Apologies, I’m a tiny bit late on this one as it seemed to pass me by, but it turns out that Valve is going to be releasing a Steam Link app for iOS and Android, and it’s going to be out this month. In a nutshell, this is an app that will do exactly what a Steam Link will do, allowing users to stream Steam from their PC to their mobile device, or even pipe it over your home network and straight onto an Apple TV or a TV running Android TV.
The initiative will be formed of two free apps - the Steam Link and the Steam Video app. The Steam Link app is what you’ll be wanting for all your gaming needs. It’s launching on the week of May 21st, and it’ll run over wired Ethernet or through a 5Ghz wifi network. For optimal performance, a wired Ethernet network is of course preferable. Over 5GHz, Valve’s target is 1080p at 60 frames per second, while with a very capable PC and a wired network, it is feasible to stream at 4K 60FPS.
In terms of getting the app working, all you’ll need to do is install the app on your phone, tablet or TV, pair it up with a compatible Bluetooth controller, and then use the app to connect to your local computer. From within the app you’ll have total access to the Steam library that’s currently on your PC, and can download, play online, etc.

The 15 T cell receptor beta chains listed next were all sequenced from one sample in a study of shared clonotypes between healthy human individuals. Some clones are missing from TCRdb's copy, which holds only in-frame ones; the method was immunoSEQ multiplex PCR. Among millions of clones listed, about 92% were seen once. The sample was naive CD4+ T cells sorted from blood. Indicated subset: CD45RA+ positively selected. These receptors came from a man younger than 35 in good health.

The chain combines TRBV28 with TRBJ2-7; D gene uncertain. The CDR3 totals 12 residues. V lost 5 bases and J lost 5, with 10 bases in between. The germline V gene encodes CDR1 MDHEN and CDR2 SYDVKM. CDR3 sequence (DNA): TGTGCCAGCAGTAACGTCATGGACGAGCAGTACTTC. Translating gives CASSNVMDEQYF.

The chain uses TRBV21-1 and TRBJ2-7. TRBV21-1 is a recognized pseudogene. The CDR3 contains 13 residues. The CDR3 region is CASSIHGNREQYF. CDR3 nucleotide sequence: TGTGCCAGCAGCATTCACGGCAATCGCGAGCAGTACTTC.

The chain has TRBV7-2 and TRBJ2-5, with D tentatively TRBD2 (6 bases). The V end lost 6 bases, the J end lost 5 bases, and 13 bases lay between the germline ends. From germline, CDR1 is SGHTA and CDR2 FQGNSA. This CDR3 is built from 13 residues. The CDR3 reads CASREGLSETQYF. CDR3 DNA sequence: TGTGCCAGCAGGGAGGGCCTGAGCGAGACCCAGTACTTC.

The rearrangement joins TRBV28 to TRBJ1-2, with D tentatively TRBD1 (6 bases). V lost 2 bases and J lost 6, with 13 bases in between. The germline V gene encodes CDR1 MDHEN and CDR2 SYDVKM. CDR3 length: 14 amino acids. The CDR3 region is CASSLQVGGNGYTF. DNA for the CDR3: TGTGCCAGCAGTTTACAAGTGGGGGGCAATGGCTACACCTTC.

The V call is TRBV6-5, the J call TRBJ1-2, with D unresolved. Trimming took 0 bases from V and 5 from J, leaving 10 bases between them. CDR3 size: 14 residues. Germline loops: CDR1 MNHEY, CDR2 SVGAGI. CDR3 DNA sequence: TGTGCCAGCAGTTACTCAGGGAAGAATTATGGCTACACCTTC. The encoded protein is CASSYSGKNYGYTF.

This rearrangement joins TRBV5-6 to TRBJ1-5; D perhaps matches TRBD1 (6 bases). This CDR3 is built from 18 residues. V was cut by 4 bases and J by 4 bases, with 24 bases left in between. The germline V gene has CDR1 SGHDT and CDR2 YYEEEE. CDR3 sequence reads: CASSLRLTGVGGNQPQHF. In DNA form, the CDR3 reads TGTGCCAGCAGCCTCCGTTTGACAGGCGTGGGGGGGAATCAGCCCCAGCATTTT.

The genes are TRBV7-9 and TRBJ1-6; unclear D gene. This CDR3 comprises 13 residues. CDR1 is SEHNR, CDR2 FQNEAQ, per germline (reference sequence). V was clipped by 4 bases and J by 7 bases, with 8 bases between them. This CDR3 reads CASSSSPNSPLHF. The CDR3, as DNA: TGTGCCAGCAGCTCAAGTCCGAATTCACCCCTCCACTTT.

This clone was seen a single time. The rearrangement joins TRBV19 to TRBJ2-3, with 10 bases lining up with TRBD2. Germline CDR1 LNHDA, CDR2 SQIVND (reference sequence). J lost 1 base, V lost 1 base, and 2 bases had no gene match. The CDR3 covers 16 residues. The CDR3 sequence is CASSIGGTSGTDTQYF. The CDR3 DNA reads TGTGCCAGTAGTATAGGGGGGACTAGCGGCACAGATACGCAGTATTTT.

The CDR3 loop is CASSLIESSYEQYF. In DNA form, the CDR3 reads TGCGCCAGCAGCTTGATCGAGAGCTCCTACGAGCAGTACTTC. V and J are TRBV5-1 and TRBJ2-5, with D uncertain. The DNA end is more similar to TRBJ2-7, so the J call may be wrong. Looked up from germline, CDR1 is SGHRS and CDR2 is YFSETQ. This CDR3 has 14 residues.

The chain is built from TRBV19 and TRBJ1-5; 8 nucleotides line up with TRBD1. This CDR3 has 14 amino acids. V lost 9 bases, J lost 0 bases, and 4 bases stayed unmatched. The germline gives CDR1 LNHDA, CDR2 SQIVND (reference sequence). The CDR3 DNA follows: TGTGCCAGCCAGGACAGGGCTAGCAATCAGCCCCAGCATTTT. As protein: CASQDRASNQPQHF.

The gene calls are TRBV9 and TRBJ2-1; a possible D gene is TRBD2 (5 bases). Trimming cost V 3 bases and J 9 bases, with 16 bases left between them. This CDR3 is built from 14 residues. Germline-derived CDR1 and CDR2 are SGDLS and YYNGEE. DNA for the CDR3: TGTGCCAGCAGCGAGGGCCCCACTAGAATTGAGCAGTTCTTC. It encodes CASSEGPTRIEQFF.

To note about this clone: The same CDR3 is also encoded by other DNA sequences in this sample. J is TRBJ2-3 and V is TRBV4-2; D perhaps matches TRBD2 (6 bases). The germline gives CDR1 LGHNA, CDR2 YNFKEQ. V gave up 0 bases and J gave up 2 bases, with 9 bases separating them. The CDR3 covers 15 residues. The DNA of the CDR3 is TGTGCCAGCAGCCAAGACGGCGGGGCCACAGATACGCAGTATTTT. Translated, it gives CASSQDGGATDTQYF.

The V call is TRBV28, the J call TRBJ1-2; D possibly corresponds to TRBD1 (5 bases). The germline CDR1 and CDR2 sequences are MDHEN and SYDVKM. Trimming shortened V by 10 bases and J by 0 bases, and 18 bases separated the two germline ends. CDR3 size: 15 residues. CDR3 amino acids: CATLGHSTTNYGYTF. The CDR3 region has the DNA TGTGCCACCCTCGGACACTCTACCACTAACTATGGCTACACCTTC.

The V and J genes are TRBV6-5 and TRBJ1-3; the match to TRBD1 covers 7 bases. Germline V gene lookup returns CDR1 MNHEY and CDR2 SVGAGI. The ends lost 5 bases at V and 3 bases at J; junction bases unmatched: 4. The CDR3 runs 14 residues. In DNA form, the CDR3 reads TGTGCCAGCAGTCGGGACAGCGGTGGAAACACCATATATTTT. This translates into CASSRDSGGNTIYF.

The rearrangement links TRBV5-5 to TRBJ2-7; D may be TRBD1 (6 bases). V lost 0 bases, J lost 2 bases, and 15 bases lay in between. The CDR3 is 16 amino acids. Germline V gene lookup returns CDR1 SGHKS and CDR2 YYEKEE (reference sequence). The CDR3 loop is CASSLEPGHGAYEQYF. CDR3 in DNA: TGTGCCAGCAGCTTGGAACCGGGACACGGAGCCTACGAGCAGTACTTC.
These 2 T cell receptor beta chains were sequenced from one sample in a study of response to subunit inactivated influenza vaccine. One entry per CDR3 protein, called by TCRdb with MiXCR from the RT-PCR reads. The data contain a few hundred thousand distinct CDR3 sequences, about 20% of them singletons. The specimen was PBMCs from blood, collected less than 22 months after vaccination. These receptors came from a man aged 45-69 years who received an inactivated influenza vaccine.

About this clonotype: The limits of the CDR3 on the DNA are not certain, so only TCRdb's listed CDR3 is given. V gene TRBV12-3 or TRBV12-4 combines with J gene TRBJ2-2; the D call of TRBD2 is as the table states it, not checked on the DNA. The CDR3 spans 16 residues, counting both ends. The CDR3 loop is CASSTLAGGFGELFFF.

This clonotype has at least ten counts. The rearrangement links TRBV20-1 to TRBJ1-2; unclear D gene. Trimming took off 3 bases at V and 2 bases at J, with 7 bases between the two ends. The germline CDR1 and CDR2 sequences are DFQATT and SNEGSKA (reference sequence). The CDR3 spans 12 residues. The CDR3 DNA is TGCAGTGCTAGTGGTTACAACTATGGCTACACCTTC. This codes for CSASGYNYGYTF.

When it comes to the Steam Link hardware, Valve insists that it still has a purpose as it supports a wide variety of input devices and is specifically designed for low latency streaming on a TV. As such Valve will continue “to support the product and believe it is a valuable part of the Steam Link ecosystem.”
To all intents and purposes though, the Steam Link hardware is deader than Half-Life 3 after this news. Pretty much everyone has a smartphone these days, while Android TV is also becoming ubiquitous for anyone who picks up a new display. To that end, there’s just no need to have dedicated hardware when it can already by devices that plenty of people already own. If you’ve already got a Steam Link then it’ll do the job (albeit limited to 1080p), but it makes the hardware a tough sell from here onward.
The second, altogether less interesting app, is Steam Video. This app will allow users to stream video from their Steam video library to their Android or iOS devices, devices which already have unfettered access to potentially millions of videos already. Still, if you’ve got a burgeoning Steam video library, the choice is there.
Anybody planning to give the Steam Link app a shot? Is this the beginning of the end for the Steam Link hardware?